ND Trying To Make Stadium Harder On Opponents
TOM COYNE,Associated Press
SOUTH BEND, Ind. (AP) — Notre Dame is trying to turn up the volume in the “House that Rockne Built,” put some fight back in the Irish fans and make South Bend a tough place to play again.
The university that prides itself on tradition — the Irish Guard, the “Notre Dame Victory March,” the alma mater after the final whistle — has thus far eschewed Jumbotrons and other high-technology glitz to get fans fired up.
But the school where ushers have warned fans about being too loud — yes, too loud — has also started to take a few steps aimed toward moving the fan experience into the 21st century, or at least the late 20th. Last year, it began pumping a little Dropkick Murphys and classic rock into Notre Dame Stadium for the first time.
And the university is trying to find other ways to make the venue a little less hospitable for opponents, with good reason.
Among the teams to win at Notre Dame Stadium in recent years include Navy (twice), Tulsa and a three-win Syracuse team. Overall, Notre Dame is just 18-16 at home since 2007. Those 16 losses are three more than Knute Rockne, Frank Leahy and Ara Parseghian lost at home in 35 seasons combined.
Brian Kelly is 9-5 in less than three years as coach.
Athletic Director Jack Swarbrick has talked about the need to make the stadium more difficult for opponents, saying he’s tired of hearing other athletic directors tell him how much they enjoy bringing their teams there.
Notre Dame began trying to change the staid atmosphere last year in the stadium’s first night game in 21 years, playing Ozzy Osbourne’s “Crazy Train” over the P.A. system when Southern California was facing a third down. It didn’t help the team much. USC converted on 7 of 15 third-down opportunities and won by two touchdowns.
Notre Dame officials thought there was more electricity in the air, though, so they’re continuing to work to get the crowd involved. When the 11th-ranked Irish (3-0) face No. 18 Michigan on Saturday they will be looking for their fourth straight home victory.
Michigan tackle Taylor Lewan describes Notre Dame Stadium as being “pretty loud,” but said it shouldn’t be a factor.
“I’ve played at Penn State, Ohio State and Michigan State and a bunch of other guys have too, so the noise shouldn’t affect us,” he said.
Michigan coach Brady Hoke doesn’t believe the loudness in a stadium is a major factor.
“It’s always about the players. I mean, no matter what,” he said.
When Kelly was coach at Cincinnati, he challenged the Bearcats’ fan to fill the 35,000-seat Nippert Stadium in 2008 for a game against Pittsburgh that he described as the biggest game in school history.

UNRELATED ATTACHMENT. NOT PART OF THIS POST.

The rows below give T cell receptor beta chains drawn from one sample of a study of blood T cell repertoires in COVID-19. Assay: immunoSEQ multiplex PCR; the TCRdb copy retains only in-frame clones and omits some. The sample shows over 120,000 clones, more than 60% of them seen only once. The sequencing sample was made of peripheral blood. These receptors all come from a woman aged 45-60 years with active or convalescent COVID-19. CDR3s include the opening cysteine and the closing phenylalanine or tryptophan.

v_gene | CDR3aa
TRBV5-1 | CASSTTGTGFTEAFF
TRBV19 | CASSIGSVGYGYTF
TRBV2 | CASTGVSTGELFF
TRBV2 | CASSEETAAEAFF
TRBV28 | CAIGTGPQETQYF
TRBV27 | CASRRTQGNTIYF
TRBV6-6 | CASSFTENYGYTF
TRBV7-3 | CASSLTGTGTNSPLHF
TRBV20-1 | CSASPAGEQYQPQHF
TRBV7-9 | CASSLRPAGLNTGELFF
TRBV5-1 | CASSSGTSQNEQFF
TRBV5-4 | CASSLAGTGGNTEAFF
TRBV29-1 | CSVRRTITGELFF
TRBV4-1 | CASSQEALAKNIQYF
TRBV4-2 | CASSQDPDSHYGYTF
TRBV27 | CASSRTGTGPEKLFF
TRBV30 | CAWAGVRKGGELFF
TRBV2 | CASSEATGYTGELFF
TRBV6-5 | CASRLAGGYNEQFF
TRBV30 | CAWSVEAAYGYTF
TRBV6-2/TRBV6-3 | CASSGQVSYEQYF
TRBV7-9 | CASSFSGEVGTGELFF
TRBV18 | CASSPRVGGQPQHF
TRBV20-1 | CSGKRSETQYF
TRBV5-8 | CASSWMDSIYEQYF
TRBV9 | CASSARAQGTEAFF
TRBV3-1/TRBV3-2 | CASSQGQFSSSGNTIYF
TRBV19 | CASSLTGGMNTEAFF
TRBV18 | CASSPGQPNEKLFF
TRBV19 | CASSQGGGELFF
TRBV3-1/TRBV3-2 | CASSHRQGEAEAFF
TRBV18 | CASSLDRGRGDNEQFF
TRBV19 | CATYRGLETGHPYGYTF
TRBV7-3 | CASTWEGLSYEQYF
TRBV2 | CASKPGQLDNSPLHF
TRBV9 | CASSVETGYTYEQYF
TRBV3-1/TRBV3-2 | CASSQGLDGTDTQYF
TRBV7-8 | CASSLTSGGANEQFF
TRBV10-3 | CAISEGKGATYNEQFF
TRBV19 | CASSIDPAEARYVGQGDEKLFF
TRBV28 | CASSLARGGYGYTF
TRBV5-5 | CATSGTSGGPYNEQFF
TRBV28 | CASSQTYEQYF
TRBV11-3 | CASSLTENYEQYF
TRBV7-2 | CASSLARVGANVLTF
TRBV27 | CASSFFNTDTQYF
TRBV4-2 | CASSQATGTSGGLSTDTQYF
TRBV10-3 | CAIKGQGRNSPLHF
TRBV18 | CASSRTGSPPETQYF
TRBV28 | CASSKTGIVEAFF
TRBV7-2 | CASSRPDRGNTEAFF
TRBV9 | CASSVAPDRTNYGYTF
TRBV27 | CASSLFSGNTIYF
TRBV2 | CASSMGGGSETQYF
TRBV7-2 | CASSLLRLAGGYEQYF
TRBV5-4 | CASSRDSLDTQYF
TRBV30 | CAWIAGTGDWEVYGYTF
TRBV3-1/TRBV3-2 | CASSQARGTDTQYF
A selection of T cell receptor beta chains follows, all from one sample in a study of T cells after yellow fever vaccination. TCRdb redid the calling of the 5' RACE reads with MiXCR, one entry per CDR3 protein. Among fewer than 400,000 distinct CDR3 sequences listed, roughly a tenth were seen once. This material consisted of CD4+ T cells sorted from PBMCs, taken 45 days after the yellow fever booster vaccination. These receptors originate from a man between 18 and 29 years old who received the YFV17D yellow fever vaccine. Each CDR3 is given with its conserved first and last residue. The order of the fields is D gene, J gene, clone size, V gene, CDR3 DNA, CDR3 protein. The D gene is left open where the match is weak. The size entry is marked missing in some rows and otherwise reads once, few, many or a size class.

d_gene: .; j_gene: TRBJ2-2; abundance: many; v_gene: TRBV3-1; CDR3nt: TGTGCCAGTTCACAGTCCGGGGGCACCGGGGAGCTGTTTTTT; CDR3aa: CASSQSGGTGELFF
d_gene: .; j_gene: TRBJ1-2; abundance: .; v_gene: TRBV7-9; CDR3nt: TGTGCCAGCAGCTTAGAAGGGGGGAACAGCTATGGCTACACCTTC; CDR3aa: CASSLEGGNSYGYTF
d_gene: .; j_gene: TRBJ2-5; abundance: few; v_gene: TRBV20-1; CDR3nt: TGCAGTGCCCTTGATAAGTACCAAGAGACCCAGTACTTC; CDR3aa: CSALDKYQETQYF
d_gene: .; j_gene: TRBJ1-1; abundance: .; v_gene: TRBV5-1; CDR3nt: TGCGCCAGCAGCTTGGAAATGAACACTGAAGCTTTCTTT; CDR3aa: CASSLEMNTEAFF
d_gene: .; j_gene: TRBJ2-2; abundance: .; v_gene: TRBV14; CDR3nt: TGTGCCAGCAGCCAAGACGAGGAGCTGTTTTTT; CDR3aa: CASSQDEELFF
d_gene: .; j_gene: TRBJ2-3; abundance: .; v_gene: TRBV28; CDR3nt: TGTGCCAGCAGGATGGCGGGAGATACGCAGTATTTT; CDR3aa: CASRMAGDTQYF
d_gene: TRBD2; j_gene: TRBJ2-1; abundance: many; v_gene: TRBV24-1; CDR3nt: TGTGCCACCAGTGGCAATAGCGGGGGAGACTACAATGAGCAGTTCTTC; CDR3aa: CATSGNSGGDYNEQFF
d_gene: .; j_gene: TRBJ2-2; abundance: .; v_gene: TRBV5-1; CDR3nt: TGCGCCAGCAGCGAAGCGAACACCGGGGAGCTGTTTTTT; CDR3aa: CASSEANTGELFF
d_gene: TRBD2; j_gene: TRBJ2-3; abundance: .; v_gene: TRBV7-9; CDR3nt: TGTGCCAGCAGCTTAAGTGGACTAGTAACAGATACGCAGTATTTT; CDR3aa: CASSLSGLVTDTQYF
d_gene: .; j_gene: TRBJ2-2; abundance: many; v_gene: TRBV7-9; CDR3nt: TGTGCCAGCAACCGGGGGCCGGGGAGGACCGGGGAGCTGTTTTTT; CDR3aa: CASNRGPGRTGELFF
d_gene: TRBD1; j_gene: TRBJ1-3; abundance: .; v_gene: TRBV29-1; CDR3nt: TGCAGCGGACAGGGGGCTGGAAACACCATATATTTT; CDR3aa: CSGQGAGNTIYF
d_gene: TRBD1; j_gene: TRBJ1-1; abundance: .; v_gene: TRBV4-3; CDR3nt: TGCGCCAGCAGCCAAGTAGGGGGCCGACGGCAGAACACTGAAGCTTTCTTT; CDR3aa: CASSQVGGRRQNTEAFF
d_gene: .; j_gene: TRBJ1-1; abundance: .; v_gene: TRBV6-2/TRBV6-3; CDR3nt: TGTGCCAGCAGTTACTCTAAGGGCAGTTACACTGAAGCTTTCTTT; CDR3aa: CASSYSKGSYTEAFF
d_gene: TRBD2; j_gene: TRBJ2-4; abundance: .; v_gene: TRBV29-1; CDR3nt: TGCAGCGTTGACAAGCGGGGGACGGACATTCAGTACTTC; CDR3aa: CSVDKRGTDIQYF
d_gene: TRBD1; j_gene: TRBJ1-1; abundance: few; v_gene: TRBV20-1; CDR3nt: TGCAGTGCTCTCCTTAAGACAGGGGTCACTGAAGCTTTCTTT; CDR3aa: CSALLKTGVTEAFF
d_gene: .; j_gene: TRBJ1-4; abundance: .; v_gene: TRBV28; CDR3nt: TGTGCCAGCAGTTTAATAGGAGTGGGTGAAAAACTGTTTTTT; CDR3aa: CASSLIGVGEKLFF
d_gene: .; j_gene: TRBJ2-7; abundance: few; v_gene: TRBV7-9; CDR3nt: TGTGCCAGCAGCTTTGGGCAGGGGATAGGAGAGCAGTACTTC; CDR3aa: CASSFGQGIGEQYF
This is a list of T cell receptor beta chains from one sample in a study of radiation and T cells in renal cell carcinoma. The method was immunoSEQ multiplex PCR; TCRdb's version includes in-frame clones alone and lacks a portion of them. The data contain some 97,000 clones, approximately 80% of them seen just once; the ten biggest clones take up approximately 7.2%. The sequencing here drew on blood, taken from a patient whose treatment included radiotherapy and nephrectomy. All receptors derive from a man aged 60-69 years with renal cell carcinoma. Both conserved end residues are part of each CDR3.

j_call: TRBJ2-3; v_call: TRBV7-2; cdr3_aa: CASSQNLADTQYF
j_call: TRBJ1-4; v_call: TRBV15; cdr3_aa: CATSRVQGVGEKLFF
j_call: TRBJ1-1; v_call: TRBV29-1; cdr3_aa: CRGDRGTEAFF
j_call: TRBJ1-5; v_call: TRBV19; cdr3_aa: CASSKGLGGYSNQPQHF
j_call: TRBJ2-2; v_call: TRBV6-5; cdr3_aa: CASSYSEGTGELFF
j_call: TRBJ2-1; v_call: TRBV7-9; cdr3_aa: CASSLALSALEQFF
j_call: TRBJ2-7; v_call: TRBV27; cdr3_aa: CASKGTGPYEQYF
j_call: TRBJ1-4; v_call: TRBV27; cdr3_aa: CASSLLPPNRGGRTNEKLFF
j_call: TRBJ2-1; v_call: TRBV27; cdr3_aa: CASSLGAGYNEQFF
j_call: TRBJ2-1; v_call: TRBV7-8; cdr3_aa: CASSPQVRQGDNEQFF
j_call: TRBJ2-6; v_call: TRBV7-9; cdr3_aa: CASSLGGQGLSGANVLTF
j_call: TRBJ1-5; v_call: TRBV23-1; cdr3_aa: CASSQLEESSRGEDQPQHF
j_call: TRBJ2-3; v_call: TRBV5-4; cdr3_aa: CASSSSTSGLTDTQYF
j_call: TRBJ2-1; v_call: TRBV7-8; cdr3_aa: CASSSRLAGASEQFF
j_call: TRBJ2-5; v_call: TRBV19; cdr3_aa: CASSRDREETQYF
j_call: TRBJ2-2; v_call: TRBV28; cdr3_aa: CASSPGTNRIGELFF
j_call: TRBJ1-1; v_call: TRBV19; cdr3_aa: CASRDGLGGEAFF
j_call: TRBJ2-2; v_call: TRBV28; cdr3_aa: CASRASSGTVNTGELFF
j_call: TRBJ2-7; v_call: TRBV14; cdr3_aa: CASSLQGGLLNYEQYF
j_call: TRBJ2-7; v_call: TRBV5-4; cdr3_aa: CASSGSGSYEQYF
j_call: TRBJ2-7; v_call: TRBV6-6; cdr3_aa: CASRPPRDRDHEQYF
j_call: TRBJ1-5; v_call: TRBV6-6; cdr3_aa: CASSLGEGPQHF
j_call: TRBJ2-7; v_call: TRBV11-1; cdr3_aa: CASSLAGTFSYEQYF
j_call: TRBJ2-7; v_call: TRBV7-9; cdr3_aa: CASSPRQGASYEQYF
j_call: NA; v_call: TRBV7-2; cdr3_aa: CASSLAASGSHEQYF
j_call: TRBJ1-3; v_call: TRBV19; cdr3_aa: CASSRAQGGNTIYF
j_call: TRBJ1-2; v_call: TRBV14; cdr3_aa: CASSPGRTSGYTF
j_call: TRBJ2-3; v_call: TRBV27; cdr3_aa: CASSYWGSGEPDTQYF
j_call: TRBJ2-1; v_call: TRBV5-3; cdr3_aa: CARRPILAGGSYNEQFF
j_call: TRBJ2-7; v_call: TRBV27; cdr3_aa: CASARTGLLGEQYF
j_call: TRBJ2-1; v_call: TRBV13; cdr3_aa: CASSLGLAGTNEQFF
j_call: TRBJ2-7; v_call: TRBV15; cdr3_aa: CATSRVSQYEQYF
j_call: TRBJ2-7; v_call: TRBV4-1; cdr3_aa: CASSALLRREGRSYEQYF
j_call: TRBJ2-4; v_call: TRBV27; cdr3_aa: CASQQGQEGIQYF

“If that place doesn’t have 500,000 people in it, I’m going to be (angry). I’m going to be (angry), because we’ve done everything to elevate this football program,” he said at the time.
Kelly isn’t taking the same approach with Fighting Irish fans, indicating he had been criticized before for talking about the stadium atmosphere.
“I continue to believe that if we play great football, if we do the things we did against Michigan State, then it’s going to be plenty loud enough in that stadium,” he said.
Just in case, the school this year launched what it calls its “Take a StaND” campaign, encouraging fans to stand up and make noise.
“We’re looking to give fans cues of when they can do their part and help our team succeed,” said Josh Berlo, senior assistant athletic director.
Among the steps Notre Dame has taken is cutting down on the number of announcements it makes during games, giving more time for music, from either the band or through the P.A. It’s also trimmed the number of Irish teams from other sports that are recognized at games.
Notre Dame officials also are working to make sure the band, the people playing the commercial music, the people running the message board and the public address announcer are working together to get fans cheering.
“We’re making sure we’re encouraging our fans to get loud when it makes sense,” Berlo said.
Notre Dame also is telling ushers not to try to quell cheering fans, but instead to try to mediate if other fans complain about someone being too loud.
“We want to make sure everyone knows it’s OK to stand up and make some noise,” Berlo said.
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